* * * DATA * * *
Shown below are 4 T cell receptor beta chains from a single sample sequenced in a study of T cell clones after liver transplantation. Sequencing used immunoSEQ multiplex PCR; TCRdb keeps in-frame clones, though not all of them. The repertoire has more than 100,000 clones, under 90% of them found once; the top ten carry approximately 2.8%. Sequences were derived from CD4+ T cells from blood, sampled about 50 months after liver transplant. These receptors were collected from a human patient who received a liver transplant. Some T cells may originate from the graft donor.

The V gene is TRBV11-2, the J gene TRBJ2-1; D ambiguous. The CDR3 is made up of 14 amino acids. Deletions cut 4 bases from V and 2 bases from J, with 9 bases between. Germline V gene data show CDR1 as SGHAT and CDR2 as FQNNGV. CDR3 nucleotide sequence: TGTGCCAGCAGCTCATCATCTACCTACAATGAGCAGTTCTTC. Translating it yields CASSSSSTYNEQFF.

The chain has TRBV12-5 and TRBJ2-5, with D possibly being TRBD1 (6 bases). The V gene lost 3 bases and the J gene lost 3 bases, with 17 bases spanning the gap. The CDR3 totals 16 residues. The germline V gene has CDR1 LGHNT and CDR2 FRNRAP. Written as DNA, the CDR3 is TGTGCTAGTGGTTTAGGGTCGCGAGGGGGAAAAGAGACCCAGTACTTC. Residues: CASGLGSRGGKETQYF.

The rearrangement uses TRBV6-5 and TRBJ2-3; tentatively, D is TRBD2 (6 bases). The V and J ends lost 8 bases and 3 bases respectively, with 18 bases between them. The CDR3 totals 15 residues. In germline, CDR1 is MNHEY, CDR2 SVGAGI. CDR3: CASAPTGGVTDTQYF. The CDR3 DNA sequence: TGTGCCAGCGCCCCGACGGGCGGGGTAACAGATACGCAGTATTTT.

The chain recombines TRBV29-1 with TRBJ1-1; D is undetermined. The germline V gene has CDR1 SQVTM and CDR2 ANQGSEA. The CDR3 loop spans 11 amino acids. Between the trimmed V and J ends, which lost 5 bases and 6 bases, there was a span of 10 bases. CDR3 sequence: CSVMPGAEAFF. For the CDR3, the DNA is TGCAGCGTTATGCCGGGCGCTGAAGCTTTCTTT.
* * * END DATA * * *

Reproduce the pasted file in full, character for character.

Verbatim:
Shown below are 4 T cell receptor beta chains from a single sample sequenced in a study of T cell clones after liver transplantation. Sequencing used immunoSEQ multiplex PCR; TCRdb keeps in-frame clones, though not all of them. The repertoire has more than 100,000 clones, under 90% of them found once; the top ten carry approximately 2.8%. Sequences were derived from CD4+ T cells from blood, sampled about 50 months after liver transplant. These receptors were collected from a human patient who received a liver transplant. Some T cells may originate from the graft donor.

The V gene is TRBV11-2, the J gene TRBJ2-1; D ambiguous. The CDR3 is made up of 14 amino acids. Deletions cut 4 bases from V and 2 bases from J, with 9 bases between. Germline V gene data show CDR1 as SGHAT and CDR2 as FQNNGV. CDR3 nucleotide sequence: TGTGCCAGCAGCTCATCATCTACCTACAATGAGCAGTTCTTC. Translating it yields CASSSSSTYNEQFF.

The chain has TRBV12-5 and TRBJ2-5, with D possibly being TRBD1 (6 bases). The V gene lost 3 bases and the J gene lost 3 bases, with 17 bases spanning the gap. The CDR3 totals 16 residues. The germline V gene has CDR1 LGHNT and CDR2 FRNRAP. Written as DNA, the CDR3 is TGTGCTAGTGGTTTAGGGTCGCGAGGGGGAAAAGAGACCCAGTACTTC. Residues: CASGLGSRGGKETQYF.

The rearrangement uses TRBV6-5 and TRBJ2-3; tentatively, D is TRBD2 (6 bases). The V and J ends lost 8 bases and 3 bases respectively, with 18 bases between them. The CDR3 totals 15 residues. In germline, CDR1 is MNHEY, CDR2 SVGAGI. CDR3: CASAPTGGVTDTQYF. The CDR3 DNA sequence: TGTGCCAGCGCCCCGACGGGCGGGGTAACAGATACGCAGTATTTT.

The chain recombines TRBV29-1 with TRBJ1-1; D is undetermined. The germline V gene has CDR1 SQVTM and CDR2 ANQGSEA. The CDR3 loop spans 11 amino acids. Between the trimmed V and J ends, which lost 5 bases and 6 bases, there was a span of 10 bases. CDR3 sequence: CSVMPGAEAFF. For the CDR3, the DNA is TGCAGCGTTATGCCGGGCGCTGAAGCTTTCTTT.